Bankers’ pay clawback should be conditioned on how they manage risk and not on the outcomes of their decisions, so that banks don’t become too risk averse.
That is the finding of a new study looking at the problem of regulation designed to prevent banks from taking excessive risks and causing another financial crisis, while giving them enough leeway to take the risk necessary to ensure that funds are allocated efficiently in the economy.
Since the crash, which saw Lloyds and RBS bailed out by the UK Government, a number of regulations have been put in place to curb bankers’ bonuses, with the European Union imposing a bonus cap and the UK regulating that 40 per cent of any bonus must be deferred for material risk takers, and can be clawed back for a period of seven to 10 years. This, it is hoped, would put a curb on excessive risk-taking.
But in a Bank of England Staff Working Paper, entitled Bankers’ pay and excessive risk, John Thanassoulis, of Warwick Business School, and Misa Tanaka, of the Bank of England, produce a series of models to show that the UK’s pioneering clawback scheme must be implemented carefully, to ensure that bankers are incentivised to make efficient investment decisions.
Professor Thanassoulis said: “Clawback can induce appropriate risk taking incentives if bankers are made to believe that it will be applied proportionately according to the degree of failure in risk management.
“But it could work imperfectly on bankers’ incentives if they believe it could be triggered when their bank suffers large losses, even if they have conducted appropriate risk management and so making them excessively risk averse. It is therefore important that it is implemented judiciously.”
The researchers used mathematical models to look at a series of measures from bonus caps to clawbacks and malus, which adjusts variable pay when certain circumstances materialise at a future date.
They found that deferral of equity-linked bonus alone cannot correct excessive risk taking as managers’ interests remain aligned to those of shareholders. Shareholders, in their turn, benefit if they can extract value from any too-big-to-fail government guarantee.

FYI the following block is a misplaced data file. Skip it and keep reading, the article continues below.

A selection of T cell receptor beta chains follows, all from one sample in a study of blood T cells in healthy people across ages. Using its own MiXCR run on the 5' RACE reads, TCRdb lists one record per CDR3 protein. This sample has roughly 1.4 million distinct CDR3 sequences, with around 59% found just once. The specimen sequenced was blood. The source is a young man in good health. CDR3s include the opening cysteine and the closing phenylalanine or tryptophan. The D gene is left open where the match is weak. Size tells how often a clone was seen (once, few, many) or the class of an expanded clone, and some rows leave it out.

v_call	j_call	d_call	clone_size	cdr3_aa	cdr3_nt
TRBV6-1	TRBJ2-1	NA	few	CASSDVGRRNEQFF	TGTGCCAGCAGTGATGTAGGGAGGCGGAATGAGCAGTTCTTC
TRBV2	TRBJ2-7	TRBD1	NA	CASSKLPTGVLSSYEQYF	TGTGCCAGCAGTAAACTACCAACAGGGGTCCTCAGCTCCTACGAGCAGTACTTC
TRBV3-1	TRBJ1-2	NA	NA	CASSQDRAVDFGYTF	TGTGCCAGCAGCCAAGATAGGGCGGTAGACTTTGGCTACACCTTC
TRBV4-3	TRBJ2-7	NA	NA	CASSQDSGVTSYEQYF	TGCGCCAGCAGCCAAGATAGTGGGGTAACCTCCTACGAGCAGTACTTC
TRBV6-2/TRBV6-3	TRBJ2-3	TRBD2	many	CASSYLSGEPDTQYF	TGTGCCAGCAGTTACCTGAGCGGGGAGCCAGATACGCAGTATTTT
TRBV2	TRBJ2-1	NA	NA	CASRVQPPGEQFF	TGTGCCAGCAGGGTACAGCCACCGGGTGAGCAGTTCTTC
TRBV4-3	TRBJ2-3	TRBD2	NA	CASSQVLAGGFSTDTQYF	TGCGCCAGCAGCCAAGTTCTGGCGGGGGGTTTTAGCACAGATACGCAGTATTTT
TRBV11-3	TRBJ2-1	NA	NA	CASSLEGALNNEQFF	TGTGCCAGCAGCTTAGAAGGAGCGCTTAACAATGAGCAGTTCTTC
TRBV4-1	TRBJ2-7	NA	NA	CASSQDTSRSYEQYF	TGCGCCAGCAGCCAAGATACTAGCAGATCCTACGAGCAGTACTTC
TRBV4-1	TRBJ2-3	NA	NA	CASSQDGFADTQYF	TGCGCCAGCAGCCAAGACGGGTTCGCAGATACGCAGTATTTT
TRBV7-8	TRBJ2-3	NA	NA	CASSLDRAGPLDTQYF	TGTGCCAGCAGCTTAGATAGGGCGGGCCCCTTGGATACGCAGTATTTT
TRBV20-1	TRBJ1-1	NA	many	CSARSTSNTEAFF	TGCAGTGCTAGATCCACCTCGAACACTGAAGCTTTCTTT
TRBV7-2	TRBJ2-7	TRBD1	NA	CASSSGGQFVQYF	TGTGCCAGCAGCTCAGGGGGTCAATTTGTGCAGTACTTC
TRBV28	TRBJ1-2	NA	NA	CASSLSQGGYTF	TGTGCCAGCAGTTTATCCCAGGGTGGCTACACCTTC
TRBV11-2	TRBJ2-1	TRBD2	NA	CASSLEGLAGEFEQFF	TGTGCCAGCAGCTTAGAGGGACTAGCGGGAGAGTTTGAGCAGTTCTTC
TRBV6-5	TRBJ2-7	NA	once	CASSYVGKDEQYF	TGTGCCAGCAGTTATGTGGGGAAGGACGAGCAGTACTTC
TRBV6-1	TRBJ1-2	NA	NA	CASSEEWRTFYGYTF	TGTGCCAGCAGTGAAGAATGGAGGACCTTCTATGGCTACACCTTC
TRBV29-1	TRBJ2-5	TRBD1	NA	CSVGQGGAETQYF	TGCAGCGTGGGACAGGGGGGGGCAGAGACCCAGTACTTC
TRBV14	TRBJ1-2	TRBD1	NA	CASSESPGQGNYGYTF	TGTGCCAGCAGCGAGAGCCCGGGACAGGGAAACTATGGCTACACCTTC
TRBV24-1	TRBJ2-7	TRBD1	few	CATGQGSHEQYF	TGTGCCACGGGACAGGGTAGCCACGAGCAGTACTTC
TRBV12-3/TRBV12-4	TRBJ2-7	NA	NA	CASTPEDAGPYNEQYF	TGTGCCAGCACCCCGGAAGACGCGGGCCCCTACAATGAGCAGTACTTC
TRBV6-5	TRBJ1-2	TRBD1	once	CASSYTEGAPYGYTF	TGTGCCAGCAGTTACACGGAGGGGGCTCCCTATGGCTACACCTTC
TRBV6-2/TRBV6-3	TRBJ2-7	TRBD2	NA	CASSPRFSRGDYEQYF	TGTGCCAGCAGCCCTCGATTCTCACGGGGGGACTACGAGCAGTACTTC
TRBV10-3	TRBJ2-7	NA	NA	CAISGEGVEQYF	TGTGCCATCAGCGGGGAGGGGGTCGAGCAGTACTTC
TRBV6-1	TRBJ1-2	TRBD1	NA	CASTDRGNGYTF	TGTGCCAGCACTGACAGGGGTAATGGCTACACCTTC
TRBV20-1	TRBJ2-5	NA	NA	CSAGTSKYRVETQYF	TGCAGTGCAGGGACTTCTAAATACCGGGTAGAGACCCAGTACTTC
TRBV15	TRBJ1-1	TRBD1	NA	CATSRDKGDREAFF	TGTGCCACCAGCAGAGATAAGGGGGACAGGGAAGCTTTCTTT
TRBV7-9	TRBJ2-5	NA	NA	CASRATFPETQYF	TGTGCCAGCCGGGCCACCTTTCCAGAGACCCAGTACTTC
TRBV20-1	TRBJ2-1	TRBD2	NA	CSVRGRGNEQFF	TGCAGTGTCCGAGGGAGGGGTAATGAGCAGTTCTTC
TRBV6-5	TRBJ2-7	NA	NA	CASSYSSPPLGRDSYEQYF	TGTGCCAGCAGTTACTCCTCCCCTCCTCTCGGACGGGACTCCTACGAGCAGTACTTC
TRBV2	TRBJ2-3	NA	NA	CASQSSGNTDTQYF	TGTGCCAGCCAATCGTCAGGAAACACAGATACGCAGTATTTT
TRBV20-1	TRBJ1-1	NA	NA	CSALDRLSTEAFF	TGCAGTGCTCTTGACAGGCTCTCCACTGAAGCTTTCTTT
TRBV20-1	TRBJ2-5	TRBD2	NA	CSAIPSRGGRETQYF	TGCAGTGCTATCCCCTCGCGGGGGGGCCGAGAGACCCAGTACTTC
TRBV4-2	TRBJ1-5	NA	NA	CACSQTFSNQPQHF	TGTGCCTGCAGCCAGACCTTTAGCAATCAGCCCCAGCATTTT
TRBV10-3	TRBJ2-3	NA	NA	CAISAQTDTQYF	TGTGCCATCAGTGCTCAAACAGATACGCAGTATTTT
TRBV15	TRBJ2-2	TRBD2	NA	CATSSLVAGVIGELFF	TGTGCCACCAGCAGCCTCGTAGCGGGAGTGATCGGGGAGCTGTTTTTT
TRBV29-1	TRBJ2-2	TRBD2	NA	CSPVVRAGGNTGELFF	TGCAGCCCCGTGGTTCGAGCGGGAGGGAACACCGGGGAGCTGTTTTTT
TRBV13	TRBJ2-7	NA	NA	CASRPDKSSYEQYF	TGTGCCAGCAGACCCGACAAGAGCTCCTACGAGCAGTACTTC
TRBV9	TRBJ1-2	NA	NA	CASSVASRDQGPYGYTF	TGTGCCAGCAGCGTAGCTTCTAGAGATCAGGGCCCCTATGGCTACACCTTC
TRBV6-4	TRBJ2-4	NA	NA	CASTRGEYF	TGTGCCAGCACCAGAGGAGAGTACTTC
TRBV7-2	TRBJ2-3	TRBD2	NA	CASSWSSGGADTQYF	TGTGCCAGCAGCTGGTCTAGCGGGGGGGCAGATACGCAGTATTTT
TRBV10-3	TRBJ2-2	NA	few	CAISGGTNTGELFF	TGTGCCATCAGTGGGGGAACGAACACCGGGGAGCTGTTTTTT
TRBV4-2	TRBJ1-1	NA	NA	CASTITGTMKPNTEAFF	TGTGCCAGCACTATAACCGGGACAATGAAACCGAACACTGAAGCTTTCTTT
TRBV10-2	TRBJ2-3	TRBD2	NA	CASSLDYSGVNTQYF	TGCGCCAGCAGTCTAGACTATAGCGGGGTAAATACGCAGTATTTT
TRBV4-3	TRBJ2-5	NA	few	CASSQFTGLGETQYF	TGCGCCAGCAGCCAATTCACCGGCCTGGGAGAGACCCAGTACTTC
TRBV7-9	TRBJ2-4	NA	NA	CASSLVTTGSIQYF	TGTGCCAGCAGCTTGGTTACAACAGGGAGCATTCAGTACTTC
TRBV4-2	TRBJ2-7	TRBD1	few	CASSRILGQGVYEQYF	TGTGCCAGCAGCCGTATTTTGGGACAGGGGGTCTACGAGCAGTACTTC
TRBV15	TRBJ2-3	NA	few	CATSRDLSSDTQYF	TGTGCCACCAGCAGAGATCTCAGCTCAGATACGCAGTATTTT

They also found that bonus caps do not curb excessive risk taking as the caps shut down the incentive mechanism at key decision points which leave a manager free to implement decisions in shareholders’ interests that are not necessarily aligned with society’s.
Linking pay to equity would also have to factor in the value of any implicit guarantee that boosts the bank’s share price, something that the researchers found hard to reliably measure.
But they found clawback can help induce the right incentives as long as it is applied based on clear evidence of early risk assessment.
The concern, however, is that it could end up stifling risk-taking too much if bankers fear that clawbacks could be applied according to risk outcome, in the absence of a clear mechanism to determine the materiality in failure of risk management several years later.
Thus, to be fully effective, clawback must only be implemented with clear evidence of deficient prior risk management.
Professor Thanassoulis added: “Banks can still have bad outcomes and make losses despite good risk management. At the moment bank managers have the sense that if the bank makes a loss they will be penalised no matter how good their risk management is.
“Clawback needs to be more nuanced so that it only penalises those bankers who have made bad decisions, otherwise, banks will become risk averse. We need a formalised process where decisions can be recorded and the route to that decision tracked at each stage – then we can have a more nuanced and balanced clawback system.”